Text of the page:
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The Vault at PfaffsAn Archive of Art and Literature by the Bohemians of Antebellum New York
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	       Lotty s stories
Duryee, after that woman left Houston
Street.   She lived in, I think, 20th street,
let rooms to people, earned $6 by her
sewing-machine, maintaining herself and
Granville on that sum.         He  couldn t get
an engagement  without her.             She
was ill, poor, miserable.        A friend of hers
  the best friend she had in the world   one
John Wilder, a Southerner   (portrait pro-
duced   man twice her age   serious looking)
to whom she had been obliged for money be-
fore, paid the rent of her present house
for her, or furnished it, when her uncles
 found they must do something,  came for-
wards and did one thing or t other   rent
or furnishing, I forget which.     Wilder is
a rich man, owns a line of steamers, is
married.    Getting a letter from him in
which he commented unsparingly on Gran-
ville s shiftlessness, Lotty wouldn t show
it to her  husband,  when he became jealous,
suggested, her infidelity, when she
did tragedy and proclaimed herself  John
Wilder s  mistress,  refusing to unsay it at
his assertions of disbelief and reminding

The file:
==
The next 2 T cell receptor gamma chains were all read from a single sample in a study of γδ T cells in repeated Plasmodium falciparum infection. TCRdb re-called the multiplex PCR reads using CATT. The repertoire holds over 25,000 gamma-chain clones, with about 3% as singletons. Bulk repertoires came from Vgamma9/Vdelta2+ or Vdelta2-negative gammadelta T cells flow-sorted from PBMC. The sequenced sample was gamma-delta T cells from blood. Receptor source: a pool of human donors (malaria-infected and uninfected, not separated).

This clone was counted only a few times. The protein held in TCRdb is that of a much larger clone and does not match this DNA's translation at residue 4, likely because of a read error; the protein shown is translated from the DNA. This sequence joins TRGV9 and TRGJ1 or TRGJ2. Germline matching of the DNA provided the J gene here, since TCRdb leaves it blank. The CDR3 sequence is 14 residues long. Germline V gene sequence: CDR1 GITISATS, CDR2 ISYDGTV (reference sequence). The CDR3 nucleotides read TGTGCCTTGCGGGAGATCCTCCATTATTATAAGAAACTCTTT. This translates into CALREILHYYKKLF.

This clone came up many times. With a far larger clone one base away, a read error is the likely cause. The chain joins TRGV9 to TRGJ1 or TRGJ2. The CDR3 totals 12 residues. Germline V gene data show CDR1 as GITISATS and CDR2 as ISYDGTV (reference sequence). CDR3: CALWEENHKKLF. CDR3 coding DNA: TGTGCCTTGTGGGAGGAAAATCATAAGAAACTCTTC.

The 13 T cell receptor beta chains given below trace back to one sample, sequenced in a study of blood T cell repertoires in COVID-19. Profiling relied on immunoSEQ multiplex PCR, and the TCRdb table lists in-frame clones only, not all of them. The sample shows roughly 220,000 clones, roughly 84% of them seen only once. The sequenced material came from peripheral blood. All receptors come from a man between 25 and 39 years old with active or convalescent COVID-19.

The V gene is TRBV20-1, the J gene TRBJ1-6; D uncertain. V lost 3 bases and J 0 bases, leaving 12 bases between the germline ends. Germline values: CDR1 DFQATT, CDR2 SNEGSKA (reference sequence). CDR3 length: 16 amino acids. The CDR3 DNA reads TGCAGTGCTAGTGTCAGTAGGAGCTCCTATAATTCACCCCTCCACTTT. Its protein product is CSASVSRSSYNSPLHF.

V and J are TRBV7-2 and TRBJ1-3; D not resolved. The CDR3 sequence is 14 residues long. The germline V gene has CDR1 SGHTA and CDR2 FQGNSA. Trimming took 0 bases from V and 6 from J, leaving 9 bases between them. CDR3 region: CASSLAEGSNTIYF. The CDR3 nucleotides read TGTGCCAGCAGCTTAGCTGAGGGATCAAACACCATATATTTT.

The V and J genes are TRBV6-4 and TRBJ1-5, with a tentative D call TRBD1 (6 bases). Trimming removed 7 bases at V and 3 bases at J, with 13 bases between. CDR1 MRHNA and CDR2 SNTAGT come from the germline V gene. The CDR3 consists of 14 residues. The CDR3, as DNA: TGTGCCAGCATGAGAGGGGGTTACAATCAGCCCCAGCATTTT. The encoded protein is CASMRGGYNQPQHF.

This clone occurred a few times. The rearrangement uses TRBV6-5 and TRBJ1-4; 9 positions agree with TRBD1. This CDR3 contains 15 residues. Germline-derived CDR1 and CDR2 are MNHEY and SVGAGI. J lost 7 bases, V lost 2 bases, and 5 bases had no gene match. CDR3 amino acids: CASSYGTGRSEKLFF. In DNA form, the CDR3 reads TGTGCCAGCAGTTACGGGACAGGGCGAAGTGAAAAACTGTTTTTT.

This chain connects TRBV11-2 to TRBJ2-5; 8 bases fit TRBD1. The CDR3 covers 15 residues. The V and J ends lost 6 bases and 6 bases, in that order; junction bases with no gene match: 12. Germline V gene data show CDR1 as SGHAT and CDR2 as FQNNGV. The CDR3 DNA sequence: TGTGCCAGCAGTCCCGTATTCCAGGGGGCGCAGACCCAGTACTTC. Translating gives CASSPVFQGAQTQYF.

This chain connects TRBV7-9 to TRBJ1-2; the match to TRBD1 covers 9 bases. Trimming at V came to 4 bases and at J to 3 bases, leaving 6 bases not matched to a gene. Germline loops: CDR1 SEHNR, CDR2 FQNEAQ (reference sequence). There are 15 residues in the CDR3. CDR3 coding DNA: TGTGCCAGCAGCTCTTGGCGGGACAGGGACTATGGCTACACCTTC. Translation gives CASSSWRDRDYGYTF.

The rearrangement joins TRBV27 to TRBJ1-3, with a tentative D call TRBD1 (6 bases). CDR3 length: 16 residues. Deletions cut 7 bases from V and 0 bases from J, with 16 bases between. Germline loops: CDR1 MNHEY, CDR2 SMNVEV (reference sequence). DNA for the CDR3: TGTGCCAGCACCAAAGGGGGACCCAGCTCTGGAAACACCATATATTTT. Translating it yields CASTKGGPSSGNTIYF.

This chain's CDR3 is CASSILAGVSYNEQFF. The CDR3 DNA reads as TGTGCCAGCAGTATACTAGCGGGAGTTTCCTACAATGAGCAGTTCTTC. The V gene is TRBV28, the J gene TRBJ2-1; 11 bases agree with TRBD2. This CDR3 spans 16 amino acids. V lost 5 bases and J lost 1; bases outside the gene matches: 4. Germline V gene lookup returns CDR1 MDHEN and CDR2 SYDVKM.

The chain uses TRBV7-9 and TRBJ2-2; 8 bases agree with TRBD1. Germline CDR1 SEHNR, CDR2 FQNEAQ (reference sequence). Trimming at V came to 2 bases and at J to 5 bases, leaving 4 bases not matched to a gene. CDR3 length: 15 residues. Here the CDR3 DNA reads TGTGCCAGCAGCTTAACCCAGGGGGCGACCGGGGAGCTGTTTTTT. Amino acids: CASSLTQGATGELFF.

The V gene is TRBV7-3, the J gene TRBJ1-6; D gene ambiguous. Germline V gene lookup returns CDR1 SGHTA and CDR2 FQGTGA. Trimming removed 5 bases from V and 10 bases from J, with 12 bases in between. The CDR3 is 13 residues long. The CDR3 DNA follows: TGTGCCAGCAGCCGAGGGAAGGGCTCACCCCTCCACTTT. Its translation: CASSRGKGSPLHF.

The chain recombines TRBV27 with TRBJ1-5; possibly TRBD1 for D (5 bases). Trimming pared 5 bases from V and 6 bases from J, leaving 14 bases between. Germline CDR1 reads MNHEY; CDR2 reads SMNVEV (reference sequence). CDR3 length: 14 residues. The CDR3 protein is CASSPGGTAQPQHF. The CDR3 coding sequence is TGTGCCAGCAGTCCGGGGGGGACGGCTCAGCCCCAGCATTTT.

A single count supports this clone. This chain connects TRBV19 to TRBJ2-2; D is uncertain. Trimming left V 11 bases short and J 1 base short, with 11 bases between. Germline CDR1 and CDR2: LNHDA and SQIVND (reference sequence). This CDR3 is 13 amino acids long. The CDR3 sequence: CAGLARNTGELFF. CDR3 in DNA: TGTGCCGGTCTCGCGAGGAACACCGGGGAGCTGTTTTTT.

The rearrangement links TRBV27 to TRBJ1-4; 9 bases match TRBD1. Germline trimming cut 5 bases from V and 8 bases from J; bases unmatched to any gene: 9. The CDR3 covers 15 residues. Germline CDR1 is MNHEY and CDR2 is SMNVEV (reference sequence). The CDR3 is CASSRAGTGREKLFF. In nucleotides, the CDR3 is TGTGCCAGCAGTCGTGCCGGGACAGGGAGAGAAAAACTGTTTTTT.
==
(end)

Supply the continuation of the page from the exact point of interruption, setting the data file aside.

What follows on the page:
him of his own greater baseness, in living
on the alms of his wife s presumed keeper.
Page
Title:Thomas Butler Gunn Diaries, Volume Twelve: page one hundred and seventy-four
Description:Describes Lotty's stories of her life.
Date:1860-04-27
Subject:Duryee, Mrs.; Granville, Arthur (Alleyne); Gunn, Thomas Butler; Kidder, Charlotte (Whytal, Granville); Marriage; Wilder, John; Women
Coverage (City/State):[New York, New York]
Coverage (Street):20th Street; Houston Street
Scan Date:2011-01-29

 

Volume
Title:Thomas Butler Gunn Diaries, Volume Twelve
Description:Includes descriptions of boarding house living, his freelance writing and drawing work, antics of the New York literary Bohemians, visits to the Edwards family, the activities of London detective Arthur Ledger who is staying in his boarding house, Thomas Nast's courtship of Sally Edwards, two masked balls at his boarding house, a visit to Lotty Granville at Fordham, the state of Charles Damoreau's marriage, and a visit to the ''Phalanx'' in New Jersey with George Boweryem.
Subject:Boardinghouses; Bohemians; Detectives; Gunn, Thomas Butler; Journalism; Marriage; Publishers and publishing; Travel; Women
Coverage (City/State):New York, New York; Fordham, New York; New Jersey
Note:Thomas Butler Gunn was born February 15, 1826, in Banbury, England, and came to New York in 1849. During the Civil War he worked as a correspondent for the New York Tribune and the New York Evening Post. He returned to England in 1863, and died in Birmingham in April 1903. The collection includes twenty-one volumes of his diaries, including newspaper clippings, letters, photographs, sketches, and various other items inserted by Gunn. Diary entries date from July 7, 1849, to April 7, 1863, and include his experiences with the New York publishing and literary world, his descriptions of boarding houses, his travels throughout the United States, and his experiences traveling with the Federal army as a Civil War correspondent.
Publisher:Missouri History Museum
Rights:Copyright 2011 Missouri History Museum.
Source:Page images, transcriptions, and metadata of the Thomas Butler Gunn diaries have been provided by the Missouri History Museum.